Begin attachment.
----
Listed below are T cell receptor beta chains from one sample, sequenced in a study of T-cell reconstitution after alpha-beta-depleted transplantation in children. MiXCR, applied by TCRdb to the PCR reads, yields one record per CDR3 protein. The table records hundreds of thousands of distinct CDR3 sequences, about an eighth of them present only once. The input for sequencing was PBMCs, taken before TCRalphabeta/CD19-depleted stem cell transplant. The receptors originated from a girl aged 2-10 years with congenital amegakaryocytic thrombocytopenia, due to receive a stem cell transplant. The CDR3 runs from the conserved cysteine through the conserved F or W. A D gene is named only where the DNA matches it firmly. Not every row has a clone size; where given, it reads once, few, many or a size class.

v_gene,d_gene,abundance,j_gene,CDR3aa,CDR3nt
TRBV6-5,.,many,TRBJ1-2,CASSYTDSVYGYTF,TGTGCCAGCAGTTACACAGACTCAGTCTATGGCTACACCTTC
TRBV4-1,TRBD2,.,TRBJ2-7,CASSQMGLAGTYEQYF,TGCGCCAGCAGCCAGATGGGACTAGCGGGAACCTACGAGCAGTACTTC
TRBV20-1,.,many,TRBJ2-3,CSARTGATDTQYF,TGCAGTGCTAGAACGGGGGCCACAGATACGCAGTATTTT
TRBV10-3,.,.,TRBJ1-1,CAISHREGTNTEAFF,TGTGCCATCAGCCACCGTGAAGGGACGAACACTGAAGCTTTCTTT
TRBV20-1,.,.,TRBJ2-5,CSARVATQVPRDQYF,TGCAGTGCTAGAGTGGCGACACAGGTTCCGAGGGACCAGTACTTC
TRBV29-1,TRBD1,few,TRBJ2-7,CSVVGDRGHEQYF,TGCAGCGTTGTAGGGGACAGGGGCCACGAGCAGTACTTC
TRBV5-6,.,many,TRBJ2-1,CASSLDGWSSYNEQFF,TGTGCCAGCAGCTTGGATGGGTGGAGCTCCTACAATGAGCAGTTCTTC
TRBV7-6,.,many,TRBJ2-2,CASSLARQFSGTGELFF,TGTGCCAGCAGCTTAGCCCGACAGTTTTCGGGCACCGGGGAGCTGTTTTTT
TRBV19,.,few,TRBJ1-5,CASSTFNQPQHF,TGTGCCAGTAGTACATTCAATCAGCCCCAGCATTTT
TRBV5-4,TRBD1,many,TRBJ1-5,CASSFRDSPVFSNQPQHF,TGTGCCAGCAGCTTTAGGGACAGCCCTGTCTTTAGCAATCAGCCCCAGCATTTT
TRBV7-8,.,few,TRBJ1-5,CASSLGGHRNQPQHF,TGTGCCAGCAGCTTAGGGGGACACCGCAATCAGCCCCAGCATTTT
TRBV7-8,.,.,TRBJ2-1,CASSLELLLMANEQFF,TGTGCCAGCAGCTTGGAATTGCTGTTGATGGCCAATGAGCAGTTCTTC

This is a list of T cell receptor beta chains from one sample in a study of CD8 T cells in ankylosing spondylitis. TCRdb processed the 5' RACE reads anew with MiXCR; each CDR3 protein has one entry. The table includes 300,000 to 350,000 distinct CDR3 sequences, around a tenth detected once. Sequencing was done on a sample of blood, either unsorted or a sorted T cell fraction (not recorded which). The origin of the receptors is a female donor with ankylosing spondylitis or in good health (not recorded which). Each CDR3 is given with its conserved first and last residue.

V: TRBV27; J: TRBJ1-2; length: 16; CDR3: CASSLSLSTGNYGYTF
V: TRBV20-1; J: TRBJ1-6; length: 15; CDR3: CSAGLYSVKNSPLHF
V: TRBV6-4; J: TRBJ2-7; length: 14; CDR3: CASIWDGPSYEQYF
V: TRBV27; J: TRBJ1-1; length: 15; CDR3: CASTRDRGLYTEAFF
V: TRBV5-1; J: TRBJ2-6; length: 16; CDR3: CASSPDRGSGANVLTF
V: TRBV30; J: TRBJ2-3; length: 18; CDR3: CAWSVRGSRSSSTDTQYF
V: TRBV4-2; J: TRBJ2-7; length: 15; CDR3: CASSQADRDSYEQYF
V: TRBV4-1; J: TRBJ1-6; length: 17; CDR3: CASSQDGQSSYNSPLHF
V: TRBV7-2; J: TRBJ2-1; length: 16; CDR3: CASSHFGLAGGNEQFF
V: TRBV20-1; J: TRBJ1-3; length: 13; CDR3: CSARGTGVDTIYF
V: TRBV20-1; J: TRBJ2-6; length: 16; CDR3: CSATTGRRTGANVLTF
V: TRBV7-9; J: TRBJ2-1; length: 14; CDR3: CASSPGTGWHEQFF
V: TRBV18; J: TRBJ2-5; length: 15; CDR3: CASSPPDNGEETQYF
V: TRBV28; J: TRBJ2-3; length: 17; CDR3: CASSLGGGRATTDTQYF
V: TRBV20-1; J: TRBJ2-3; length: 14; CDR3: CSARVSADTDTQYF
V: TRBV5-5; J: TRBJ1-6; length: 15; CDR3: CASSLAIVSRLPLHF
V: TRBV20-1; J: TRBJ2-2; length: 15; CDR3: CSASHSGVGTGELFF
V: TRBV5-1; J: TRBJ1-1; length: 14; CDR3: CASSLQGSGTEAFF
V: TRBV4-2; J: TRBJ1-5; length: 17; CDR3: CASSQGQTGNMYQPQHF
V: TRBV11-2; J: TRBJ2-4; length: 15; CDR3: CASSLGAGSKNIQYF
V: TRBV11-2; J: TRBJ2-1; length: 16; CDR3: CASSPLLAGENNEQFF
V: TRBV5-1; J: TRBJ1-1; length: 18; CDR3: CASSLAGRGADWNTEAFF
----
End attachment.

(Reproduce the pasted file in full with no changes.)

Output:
Listed below are T cell receptor beta chains from one sample, sequenced in a study of T-cell reconstitution after alpha-beta-depleted transplantation in children. MiXCR, applied by TCRdb to the PCR reads, yields one record per CDR3 protein. The table records hundreds of thousands of distinct CDR3 sequences, about an eighth of them present only once. The input for sequencing was PBMCs, taken before TCRalphabeta/CD19-depleted stem cell transplant. The receptors originated from a girl aged 2-10 years with congenital amegakaryocytic thrombocytopenia, due to receive a stem cell transplant. The CDR3 runs from the conserved cysteine through the conserved F or W. A D gene is named only where the DNA matches it firmly. Not every row has a clone size; where given, it reads once, few, many or a size class.

v_gene,d_gene,abundance,j_gene,CDR3aa,CDR3nt
TRBV6-5,.,many,TRBJ1-2,CASSYTDSVYGYTF,TGTGCCAGCAGTTACACAGACTCAGTCTATGGCTACACCTTC
TRBV4-1,TRBD2,.,TRBJ2-7,CASSQMGLAGTYEQYF,TGCGCCAGCAGCCAGATGGGACTAGCGGGAACCTACGAGCAGTACTTC
TRBV20-1,.,many,TRBJ2-3,CSARTGATDTQYF,TGCAGTGCTAGAACGGGGGCCACAGATACGCAGTATTTT
TRBV10-3,.,.,TRBJ1-1,CAISHREGTNTEAFF,TGTGCCATCAGCCACCGTGAAGGGACGAACACTGAAGCTTTCTTT
TRBV20-1,.,.,TRBJ2-5,CSARVATQVPRDQYF,TGCAGTGCTAGAGTGGCGACACAGGTTCCGAGGGACCAGTACTTC
TRBV29-1,TRBD1,few,TRBJ2-7,CSVVGDRGHEQYF,TGCAGCGTTGTAGGGGACAGGGGCCACGAGCAGTACTTC
TRBV5-6,.,many,TRBJ2-1,CASSLDGWSSYNEQFF,TGTGCCAGCAGCTTGGATGGGTGGAGCTCCTACAATGAGCAGTTCTTC
TRBV7-6,.,many,TRBJ2-2,CASSLARQFSGTGELFF,TGTGCCAGCAGCTTAGCCCGACAGTTTTCGGGCACCGGGGAGCTGTTTTTT
TRBV19,.,few,TRBJ1-5,CASSTFNQPQHF,TGTGCCAGTAGTACATTCAATCAGCCCCAGCATTTT
TRBV5-4,TRBD1,many,TRBJ1-5,CASSFRDSPVFSNQPQHF,TGTGCCAGCAGCTTTAGGGACAGCCCTGTCTTTAGCAATCAGCCCCAGCATTTT
TRBV7-8,.,few,TRBJ1-5,CASSLGGHRNQPQHF,TGTGCCAGCAGCTTAGGGGGACACCGCAATCAGCCCCAGCATTTT
TRBV7-8,.,.,TRBJ2-1,CASSLELLLMANEQFF,TGTGCCAGCAGCTTGGAATTGCTGTTGATGGCCAATGAGCAGTTCTTC

This is a list of T cell receptor beta chains from one sample in a study of CD8 T cells in ankylosing spondylitis. TCRdb processed the 5' RACE reads anew with MiXCR; each CDR3 protein has one entry. The table includes 300,000 to 350,000 distinct CDR3 sequences, around a tenth detected once. Sequencing was done on a sample of blood, either unsorted or a sorted T cell fraction (not recorded which). The origin of the receptors is a female donor with ankylosing spondylitis or in good health (not recorded which). Each CDR3 is given with its conserved first and last residue.

V: TRBV27; J: TRBJ1-2; length: 16; CDR3: CASSLSLSTGNYGYTF
V: TRBV20-1; J: TRBJ1-6; length: 15; CDR3: CSAGLYSVKNSPLHF
V: TRBV6-4; J: TRBJ2-7; length: 14; CDR3: CASIWDGPSYEQYF
V: TRBV27; J: TRBJ1-1; length: 15; CDR3: CASTRDRGLYTEAFF
V: TRBV5-1; J: TRBJ2-6; length: 16; CDR3: CASSPDRGSGANVLTF
V: TRBV30; J: TRBJ2-3; length: 18; CDR3: CAWSVRGSRSSSTDTQYF
V: TRBV4-2; J: TRBJ2-7; length: 15; CDR3: CASSQADRDSYEQYF
V: TRBV4-1; J: TRBJ1-6; length: 17; CDR3: CASSQDGQSSYNSPLHF
V: TRBV7-2; J: TRBJ2-1; length: 16; CDR3: CASSHFGLAGGNEQFF
V: TRBV20-1; J: TRBJ1-3; length: 13; CDR3: CSARGTGVDTIYF
V: TRBV20-1; J: TRBJ2-6; length: 16; CDR3: CSATTGRRTGANVLTF
V: TRBV7-9; J: TRBJ2-1; length: 14; CDR3: CASSPGTGWHEQFF
V: TRBV18; J: TRBJ2-5; length: 15; CDR3: CASSPPDNGEETQYF
V: TRBV28; J: TRBJ2-3; length: 17; CDR3: CASSLGGGRATTDTQYF
V: TRBV20-1; J: TRBJ2-3; length: 14; CDR3: CSARVSADTDTQYF
V: TRBV5-5; J: TRBJ1-6; length: 15; CDR3: CASSLAIVSRLPLHF
V: TRBV20-1; J: TRBJ2-2; length: 15; CDR3: CSASHSGVGTGELFF
V: TRBV5-1; J: TRBJ1-1; length: 14; CDR3: CASSLQGSGTEAFF
V: TRBV4-2; J: TRBJ1-5; length: 17; CDR3: CASSQGQTGNMYQPQHF
V: TRBV11-2; J: TRBJ2-4; length: 15; CDR3: CASSLGAGSKNIQYF
V: TRBV11-2; J: TRBJ2-1; length: 16; CDR3: CASSPLLAGENNEQFF
V: TRBV5-1; J: TRBJ1-1; length: 18; CDR3: CASSLAGRGADWNTEAFF